Why the Diaspora is not as interesting to me

A friend of the podcast mentioned with a bit of surprise that so much of it was focused on India as opposed to the Indian Diaspora (you can substitute “South Asia(n)” into “India(n)”). When this weblog was started at the end of 2010 it was probably more Diasporic in orientation. That was the era when Sepia Mutiny was winding down, after all.

Today I’m not as interested in Diasporic topics for two reasons. First, the Diasporic identity in the USA is pretty stable and clear. Most Indian Americans are basically Americans with their own particular cultural twist or accent.  This is widely understood. In particular, culturally young Indian Americans have assimilated to the same broad identity as liberal white Americans (with some exceptions). The big questions of who and what brown Americans are going to be seem to have been answered.

The second issue is that India is a bigger deal today than it was in the 2000s. From a purely anthropological perspective, what’s going on with 1.3 billion Indians (+ 400 million other assorted South Asians) is more interesting to me than the concerns of tens of millions of Diasporic browns.

(the exception is something like an interview with an India American going through the modern arranged marriage; in contrast, telling me you only date other South Asians is not too interesting, as it’s basically what everyone else does, but brown)

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7 Replies to “Why the Diaspora is not as interesting to me”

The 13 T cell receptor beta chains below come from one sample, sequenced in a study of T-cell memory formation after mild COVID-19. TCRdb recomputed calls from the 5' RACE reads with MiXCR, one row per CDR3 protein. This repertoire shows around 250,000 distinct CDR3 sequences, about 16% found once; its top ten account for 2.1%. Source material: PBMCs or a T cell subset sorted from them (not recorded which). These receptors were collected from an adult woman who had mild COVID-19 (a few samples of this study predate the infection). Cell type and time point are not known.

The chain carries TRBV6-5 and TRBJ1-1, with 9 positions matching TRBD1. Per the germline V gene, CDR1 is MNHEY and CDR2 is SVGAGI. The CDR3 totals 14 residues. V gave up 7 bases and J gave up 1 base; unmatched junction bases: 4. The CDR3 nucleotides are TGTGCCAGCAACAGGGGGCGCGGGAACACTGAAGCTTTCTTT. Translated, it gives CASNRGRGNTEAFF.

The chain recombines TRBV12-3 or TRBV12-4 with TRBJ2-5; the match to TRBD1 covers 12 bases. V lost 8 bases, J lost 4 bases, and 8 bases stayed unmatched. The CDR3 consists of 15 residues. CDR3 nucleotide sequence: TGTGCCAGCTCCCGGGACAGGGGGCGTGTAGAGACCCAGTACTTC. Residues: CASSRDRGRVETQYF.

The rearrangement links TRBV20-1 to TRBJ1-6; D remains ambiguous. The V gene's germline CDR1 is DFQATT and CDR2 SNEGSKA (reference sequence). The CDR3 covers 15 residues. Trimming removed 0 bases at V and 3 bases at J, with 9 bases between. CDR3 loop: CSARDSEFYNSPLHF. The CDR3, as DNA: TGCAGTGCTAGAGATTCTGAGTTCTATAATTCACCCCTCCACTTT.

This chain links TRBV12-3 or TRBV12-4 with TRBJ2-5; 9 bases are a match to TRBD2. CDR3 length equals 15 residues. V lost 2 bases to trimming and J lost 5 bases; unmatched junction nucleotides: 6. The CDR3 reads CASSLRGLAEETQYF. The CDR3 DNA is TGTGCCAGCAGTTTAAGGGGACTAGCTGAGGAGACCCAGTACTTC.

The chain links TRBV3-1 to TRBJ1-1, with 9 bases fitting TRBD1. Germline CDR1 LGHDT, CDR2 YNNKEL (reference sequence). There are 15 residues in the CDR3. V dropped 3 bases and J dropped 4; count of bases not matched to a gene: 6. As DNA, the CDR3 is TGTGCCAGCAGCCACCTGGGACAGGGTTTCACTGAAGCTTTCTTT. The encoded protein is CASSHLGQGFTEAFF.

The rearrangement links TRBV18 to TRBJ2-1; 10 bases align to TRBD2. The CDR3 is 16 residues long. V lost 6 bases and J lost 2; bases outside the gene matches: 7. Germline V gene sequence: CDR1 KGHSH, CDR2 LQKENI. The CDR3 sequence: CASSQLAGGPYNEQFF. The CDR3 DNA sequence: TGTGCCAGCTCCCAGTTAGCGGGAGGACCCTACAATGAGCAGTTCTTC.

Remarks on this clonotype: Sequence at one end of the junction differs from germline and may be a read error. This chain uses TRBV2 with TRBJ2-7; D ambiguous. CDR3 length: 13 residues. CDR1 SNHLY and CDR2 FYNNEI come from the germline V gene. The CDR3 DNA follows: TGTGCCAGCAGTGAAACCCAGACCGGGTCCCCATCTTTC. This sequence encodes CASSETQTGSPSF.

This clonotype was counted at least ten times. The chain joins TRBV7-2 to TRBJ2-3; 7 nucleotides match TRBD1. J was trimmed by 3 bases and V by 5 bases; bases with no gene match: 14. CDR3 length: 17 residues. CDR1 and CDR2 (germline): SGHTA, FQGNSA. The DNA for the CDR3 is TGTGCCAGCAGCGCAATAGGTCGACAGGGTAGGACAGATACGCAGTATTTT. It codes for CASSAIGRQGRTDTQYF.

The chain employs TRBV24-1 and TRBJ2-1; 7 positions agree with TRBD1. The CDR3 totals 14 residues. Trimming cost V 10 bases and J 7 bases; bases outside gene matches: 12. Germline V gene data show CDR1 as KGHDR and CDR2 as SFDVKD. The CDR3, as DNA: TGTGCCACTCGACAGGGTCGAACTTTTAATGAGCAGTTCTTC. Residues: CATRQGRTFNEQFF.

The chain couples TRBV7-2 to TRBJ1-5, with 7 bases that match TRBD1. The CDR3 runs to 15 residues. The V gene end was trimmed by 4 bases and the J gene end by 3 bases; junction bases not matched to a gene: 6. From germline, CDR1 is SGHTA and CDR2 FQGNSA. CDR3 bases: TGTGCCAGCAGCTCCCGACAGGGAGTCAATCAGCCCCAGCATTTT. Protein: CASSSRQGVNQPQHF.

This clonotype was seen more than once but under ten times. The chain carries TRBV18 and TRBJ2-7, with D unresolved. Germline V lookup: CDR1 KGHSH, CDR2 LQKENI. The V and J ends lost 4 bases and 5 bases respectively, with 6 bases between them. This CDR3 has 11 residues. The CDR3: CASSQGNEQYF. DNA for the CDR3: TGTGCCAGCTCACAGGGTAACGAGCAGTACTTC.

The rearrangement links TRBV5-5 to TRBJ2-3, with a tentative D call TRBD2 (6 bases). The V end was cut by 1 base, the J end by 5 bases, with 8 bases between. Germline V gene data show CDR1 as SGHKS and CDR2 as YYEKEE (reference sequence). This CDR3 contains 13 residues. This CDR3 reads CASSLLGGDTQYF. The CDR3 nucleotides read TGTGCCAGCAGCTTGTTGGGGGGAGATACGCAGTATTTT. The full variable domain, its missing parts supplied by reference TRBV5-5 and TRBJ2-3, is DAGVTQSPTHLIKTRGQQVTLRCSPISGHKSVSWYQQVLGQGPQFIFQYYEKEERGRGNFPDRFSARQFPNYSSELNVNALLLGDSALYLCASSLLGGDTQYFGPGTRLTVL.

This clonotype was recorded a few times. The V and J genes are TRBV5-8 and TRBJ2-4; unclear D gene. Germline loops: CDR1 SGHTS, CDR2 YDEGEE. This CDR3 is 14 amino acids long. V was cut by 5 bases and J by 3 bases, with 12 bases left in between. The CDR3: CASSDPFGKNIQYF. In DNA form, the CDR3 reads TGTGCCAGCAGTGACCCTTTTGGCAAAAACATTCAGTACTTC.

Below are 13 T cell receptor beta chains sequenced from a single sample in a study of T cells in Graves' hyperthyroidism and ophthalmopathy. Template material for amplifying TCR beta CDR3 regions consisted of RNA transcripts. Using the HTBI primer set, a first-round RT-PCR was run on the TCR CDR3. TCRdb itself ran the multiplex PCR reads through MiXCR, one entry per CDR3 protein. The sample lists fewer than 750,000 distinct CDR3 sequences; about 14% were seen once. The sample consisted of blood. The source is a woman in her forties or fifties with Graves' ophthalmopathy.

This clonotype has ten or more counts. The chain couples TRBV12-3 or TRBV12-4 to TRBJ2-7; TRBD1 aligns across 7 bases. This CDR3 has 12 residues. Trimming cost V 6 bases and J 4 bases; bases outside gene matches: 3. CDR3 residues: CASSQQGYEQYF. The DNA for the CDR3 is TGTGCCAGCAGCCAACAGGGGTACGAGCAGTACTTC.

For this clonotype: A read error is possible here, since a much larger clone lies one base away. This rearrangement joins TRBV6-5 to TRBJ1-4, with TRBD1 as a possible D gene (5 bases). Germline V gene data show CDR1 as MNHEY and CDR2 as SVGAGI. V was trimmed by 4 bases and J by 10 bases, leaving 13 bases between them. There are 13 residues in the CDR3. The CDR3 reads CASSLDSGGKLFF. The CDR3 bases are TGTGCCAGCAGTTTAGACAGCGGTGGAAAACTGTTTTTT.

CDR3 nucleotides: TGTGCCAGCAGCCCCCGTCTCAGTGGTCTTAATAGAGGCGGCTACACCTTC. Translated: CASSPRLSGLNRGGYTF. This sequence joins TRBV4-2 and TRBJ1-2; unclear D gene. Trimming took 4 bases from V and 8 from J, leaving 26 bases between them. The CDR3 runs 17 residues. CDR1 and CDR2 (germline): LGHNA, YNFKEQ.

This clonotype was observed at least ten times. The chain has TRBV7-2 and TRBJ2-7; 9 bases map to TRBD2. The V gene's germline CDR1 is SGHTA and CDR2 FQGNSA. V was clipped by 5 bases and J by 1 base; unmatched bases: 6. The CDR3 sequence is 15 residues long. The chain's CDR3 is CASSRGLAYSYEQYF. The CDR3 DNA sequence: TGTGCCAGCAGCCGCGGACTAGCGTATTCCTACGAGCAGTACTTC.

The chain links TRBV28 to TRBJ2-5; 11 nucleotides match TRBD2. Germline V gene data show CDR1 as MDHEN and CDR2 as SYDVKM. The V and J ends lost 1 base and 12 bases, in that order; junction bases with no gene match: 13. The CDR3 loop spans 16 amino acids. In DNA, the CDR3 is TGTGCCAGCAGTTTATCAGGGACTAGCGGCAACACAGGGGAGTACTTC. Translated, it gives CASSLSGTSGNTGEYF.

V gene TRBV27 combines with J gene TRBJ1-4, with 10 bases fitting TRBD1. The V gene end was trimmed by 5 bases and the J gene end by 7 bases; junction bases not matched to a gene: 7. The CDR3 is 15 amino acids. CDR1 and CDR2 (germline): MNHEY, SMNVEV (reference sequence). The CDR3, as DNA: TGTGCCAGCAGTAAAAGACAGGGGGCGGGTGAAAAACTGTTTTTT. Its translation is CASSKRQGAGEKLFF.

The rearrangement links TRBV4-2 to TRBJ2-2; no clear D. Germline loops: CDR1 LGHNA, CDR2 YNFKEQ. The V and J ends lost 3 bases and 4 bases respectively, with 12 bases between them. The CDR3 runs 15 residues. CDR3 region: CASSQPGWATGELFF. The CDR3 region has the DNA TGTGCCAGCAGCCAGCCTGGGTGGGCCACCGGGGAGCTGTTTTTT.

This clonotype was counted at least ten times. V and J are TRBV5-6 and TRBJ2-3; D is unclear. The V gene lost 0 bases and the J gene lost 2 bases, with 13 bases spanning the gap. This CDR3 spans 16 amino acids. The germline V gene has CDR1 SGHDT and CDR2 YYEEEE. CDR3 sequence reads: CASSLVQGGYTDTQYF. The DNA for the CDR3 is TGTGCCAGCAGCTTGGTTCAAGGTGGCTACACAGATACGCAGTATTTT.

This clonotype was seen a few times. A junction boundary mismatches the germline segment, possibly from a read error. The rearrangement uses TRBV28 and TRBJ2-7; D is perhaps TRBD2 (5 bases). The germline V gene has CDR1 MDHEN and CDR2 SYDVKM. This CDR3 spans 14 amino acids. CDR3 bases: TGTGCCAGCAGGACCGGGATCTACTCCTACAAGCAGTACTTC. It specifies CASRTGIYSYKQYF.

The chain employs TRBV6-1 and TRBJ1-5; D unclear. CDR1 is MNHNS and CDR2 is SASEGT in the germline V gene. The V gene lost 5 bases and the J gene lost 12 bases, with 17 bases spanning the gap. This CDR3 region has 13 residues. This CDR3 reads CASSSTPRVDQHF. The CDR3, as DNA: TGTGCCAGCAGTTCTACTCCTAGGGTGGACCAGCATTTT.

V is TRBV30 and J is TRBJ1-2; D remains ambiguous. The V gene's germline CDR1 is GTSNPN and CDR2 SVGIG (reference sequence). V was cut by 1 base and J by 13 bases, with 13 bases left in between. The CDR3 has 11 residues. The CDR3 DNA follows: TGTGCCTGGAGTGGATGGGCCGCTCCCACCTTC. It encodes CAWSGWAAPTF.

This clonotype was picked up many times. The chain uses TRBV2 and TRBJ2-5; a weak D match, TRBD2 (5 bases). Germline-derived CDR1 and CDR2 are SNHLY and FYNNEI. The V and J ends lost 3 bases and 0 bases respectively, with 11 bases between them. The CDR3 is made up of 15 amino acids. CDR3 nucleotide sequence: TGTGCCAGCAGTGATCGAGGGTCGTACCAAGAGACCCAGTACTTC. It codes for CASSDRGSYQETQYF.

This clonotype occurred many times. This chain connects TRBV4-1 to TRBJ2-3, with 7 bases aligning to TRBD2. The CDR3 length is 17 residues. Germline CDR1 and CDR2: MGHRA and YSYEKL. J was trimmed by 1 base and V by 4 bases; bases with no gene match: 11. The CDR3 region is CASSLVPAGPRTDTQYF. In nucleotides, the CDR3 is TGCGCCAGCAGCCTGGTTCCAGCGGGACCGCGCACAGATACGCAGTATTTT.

1. I have to agree with Razib…*IF* Indian Diasporans are interesting, they are interesting in spite of their backgrounds, not because of them. They are otherwise basically Jews with a darker paint job, but less interested in life outside making money and getting their Lexuses and suburban McMansions…which makes them much less interesting than Jews hahaha.

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    1. As a diasporan, have to agree. Particularly when we take a limited interest in the cultural history of the countries of our upbringing, and without a deep contextual understanding of or feeling for either the ancestral land or former. End up with a really banal cosmopolitanism.

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  2. Indian Americans are uninteresting because they’re mostly suburban, and suburbanites are as a general rule not very interesting.

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  3. Loved this piece Razib.

    I feel like a person of the world and don’t care much for national boundaries. {Yup me be evil globalist.} I like people. All people from all cultures. Homo Sapien Modern are connected with each other. Cultures around the world are connected with each other.

    Some of my favorite Hindus are caucasian. They understand and experience eastern culture (including deep meditation) more than 99.99% of Deshis.

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  4. What’s annoying to me is that some Indian folks in amreeka (including in my friends and family) think that white folks think of them as special brown, not dirty brown like Hispanic or dirty dirty black.

    We are special onlee
    We are clever onlee
    Gora loges prefer us to others onlee
    We are not muslims onlee
    Look we have won spelling bee onlee…

    So far in my interactions with amreeki goras, very few can tell the difference between deep brown and light brown or Hindu and Muslim for that matter.

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    1. a lot of truth to this.

      otoh, things have changed a lot since i was a kid. i once met a guy who assumed i was pakistani by my name (white, jewish), and when i said “i’m bangladeshi” he said “oh, you’re tall for a bangladeshi” (which is true).

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